Health care providers with obstinately depressed patients with known but unaddressed trauma may wish to carefully consider their approach to trauma work. Educating patients about the correlation between depression and trauma can be an effective start, and can prove to be a “double-step” to resolve. Resolving the trauma can lift the clouds of depression.

Gerd Altmann/Pixabay

Source: Gerd Altmann/Pixabay

circadian rhythm

In 2009, researchers Kalman and Kalman published a study called “Depression as a chronobiological disease.” This illustrates the complex relationship between our synchronicity with our natural rhythms and depression. Since then, circadian rhythms and mood have become burgeoning topics in depression research (eg, Robillard et al., 2018; Walker et al., 2020; Crouse et al., 2021). Some researchers, such as Boehler et al. (2021), conducted animal studies and found that biogenetic complications within the suprachiasmatic nucleus, the part of the brain that sets circadian rhythms, may contribute to depression. found to be a contributing factor (Ma & Morrison, 2022) and may soon provide further insight into the human experience.

The underlying hypothesis is that circadian rhythm disruptions cause significant sleep disturbances and/or other hormonal imbalances, the downstream effects of which are mood disorders (e.g., Vadnie & McClung, 2017; Lamont et al.). al., 2022).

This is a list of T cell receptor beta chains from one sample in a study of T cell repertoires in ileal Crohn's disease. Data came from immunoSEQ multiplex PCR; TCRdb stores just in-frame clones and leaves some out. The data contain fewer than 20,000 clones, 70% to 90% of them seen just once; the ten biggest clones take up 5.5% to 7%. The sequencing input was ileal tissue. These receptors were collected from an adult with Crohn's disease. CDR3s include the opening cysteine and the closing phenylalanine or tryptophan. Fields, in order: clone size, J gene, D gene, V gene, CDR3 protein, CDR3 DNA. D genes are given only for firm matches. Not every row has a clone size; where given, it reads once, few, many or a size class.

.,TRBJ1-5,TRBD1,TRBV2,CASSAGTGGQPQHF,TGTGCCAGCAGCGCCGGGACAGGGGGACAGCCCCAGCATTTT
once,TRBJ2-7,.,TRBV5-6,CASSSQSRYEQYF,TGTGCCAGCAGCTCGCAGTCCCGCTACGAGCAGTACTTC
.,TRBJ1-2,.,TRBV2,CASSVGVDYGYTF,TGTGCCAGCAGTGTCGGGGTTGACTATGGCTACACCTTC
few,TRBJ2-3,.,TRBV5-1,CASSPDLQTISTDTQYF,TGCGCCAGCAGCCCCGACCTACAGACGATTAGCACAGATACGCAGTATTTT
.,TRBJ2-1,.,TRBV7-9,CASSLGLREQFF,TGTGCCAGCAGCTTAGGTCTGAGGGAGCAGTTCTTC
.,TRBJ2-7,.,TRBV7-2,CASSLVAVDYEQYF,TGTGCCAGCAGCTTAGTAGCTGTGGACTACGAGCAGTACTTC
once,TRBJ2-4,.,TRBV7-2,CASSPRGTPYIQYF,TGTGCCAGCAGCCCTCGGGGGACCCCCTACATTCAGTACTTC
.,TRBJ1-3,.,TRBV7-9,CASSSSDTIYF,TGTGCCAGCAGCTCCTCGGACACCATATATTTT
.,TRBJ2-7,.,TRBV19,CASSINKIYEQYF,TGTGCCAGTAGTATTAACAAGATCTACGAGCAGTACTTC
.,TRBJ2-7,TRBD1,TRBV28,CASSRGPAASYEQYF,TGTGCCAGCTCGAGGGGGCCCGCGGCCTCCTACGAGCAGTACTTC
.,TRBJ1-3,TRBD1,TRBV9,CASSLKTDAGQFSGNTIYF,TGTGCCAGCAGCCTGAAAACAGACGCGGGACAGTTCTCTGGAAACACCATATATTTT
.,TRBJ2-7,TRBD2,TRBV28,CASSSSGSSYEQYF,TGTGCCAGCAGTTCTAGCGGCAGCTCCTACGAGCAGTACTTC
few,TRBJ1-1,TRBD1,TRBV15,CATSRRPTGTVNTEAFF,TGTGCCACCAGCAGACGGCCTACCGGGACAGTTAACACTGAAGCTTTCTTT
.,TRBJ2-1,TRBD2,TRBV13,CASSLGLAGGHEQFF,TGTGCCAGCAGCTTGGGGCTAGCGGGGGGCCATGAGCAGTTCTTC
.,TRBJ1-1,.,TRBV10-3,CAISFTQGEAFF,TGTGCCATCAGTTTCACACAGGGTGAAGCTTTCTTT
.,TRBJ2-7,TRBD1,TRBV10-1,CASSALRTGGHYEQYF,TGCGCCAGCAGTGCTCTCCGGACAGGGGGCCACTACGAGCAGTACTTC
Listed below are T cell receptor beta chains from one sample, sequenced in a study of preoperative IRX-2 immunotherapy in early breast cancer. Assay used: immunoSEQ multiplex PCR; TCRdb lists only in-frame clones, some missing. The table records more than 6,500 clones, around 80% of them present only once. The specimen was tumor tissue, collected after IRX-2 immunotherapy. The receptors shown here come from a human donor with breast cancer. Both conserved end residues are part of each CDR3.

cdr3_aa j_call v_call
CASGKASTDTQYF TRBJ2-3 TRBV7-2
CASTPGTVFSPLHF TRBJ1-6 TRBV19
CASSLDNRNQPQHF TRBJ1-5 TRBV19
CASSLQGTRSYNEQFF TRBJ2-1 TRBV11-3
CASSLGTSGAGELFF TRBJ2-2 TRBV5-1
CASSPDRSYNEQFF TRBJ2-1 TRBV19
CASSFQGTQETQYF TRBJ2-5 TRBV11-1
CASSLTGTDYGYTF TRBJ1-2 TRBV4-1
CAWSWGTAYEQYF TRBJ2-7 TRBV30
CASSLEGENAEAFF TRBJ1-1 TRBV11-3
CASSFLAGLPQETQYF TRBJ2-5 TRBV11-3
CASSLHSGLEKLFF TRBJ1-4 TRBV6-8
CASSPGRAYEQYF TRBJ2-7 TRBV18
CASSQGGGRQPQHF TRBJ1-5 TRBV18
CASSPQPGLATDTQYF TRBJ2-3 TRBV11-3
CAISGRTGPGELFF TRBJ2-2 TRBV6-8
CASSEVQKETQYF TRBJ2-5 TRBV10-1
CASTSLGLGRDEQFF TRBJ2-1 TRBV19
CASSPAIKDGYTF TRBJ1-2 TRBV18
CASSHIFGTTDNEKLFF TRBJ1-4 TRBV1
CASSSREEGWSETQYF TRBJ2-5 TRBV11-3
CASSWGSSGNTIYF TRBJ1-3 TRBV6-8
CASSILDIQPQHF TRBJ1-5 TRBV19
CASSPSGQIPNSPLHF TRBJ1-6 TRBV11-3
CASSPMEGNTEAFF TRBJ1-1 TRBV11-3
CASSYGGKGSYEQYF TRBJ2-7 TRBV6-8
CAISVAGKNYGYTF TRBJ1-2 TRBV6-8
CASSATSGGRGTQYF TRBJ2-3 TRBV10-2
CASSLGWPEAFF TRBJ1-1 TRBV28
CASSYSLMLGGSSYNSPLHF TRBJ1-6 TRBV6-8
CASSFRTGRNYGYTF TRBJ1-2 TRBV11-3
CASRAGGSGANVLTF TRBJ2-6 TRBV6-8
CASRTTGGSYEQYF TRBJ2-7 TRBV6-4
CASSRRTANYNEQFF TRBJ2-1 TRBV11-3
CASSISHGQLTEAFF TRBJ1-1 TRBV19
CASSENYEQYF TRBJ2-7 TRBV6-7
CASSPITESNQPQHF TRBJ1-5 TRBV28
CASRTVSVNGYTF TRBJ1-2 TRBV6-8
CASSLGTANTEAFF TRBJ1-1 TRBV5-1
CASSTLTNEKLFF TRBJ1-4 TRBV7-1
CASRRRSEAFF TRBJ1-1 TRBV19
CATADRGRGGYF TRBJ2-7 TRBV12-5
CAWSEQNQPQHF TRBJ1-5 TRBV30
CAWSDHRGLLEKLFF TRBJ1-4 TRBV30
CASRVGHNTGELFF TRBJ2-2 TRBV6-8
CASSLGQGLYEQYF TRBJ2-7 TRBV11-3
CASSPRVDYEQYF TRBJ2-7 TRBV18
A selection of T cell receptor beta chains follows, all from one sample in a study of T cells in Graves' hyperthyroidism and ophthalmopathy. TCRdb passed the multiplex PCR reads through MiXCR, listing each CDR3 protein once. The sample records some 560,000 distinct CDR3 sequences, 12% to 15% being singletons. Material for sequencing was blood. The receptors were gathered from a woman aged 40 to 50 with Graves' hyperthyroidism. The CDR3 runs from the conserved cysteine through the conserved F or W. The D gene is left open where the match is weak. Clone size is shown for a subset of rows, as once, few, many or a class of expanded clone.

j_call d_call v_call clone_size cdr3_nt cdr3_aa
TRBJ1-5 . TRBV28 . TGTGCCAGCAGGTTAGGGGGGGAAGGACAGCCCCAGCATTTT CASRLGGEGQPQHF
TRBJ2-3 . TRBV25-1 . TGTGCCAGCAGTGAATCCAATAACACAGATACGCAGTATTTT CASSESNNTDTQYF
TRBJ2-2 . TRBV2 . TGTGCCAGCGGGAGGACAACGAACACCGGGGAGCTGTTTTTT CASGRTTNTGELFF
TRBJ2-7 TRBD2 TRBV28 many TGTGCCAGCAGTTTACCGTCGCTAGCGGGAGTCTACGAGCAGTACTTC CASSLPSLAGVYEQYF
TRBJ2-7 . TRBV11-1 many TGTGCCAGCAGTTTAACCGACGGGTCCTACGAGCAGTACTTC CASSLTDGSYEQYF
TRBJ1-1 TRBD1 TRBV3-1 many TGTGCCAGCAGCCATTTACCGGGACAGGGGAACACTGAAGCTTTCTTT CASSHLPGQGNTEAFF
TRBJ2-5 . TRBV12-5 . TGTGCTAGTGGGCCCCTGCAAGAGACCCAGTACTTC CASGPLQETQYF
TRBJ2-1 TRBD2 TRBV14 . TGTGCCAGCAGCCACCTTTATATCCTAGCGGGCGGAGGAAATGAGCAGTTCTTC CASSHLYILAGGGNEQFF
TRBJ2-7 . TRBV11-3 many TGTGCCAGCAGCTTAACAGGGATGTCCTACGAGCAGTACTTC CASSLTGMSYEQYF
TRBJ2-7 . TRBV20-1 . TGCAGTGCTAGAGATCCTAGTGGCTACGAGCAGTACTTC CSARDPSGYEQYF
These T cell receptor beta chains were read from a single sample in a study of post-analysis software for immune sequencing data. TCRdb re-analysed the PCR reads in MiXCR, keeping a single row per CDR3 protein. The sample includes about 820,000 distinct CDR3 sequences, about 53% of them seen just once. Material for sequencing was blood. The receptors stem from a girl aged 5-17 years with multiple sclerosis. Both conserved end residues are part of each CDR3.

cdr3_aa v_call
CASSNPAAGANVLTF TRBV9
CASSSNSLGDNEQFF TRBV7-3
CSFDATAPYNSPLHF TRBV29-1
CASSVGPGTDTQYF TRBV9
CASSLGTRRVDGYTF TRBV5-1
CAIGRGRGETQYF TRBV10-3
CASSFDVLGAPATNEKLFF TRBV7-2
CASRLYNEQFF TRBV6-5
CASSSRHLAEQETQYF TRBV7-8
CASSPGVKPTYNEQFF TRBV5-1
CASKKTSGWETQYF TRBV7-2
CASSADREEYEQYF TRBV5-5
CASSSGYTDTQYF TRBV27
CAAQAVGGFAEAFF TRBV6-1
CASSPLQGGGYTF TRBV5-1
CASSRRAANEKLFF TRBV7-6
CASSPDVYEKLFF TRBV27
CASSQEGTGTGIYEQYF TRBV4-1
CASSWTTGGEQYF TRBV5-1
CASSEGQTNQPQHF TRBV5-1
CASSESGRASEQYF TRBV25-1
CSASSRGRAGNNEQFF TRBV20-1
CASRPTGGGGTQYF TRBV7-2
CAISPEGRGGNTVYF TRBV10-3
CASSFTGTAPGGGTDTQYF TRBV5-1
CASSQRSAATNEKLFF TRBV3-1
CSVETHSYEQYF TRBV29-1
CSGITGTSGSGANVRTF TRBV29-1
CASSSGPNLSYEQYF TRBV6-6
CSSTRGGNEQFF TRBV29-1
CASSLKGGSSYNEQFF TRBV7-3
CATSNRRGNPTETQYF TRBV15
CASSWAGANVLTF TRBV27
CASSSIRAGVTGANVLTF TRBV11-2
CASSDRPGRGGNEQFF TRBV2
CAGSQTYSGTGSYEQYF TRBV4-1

Anyone who’s ever been sleep deprived knows that one night’s insomnia can lead to moodiness, poor concentration, and fatigue. Now imagine if a person’s circadian rhythm is equivalent to a slipping timing belt in a car. Just like a car, it can become chronically ill. Lack of sleep combined with constant moodiness, poor concentration, and persistent fatigue can lead to disinterest in previously enjoyed activities, loneliness, and, if chronically tired, suicidal thoughts. is even triggered. This is an image of depression, but rooted in sleep or chronobiological pathology.

Health care providers who care for patients who have had little success with antidepressants or psychotherapy despite good efforts may also consider referring the patient to a sleep specialist. This is especially true given his history of working three shifts like a pilot and frequently crossing time zones, with irregular sleep patterns built into his life. It applies.

Disclaimer: The content provided in this post is for informational purposes only and is not intended to diagnose, treat, or prevent any illness from you or anyone you know. This information should not replace individualized care or intervention by private health care providers, or formal supervision in the case of physicians and students.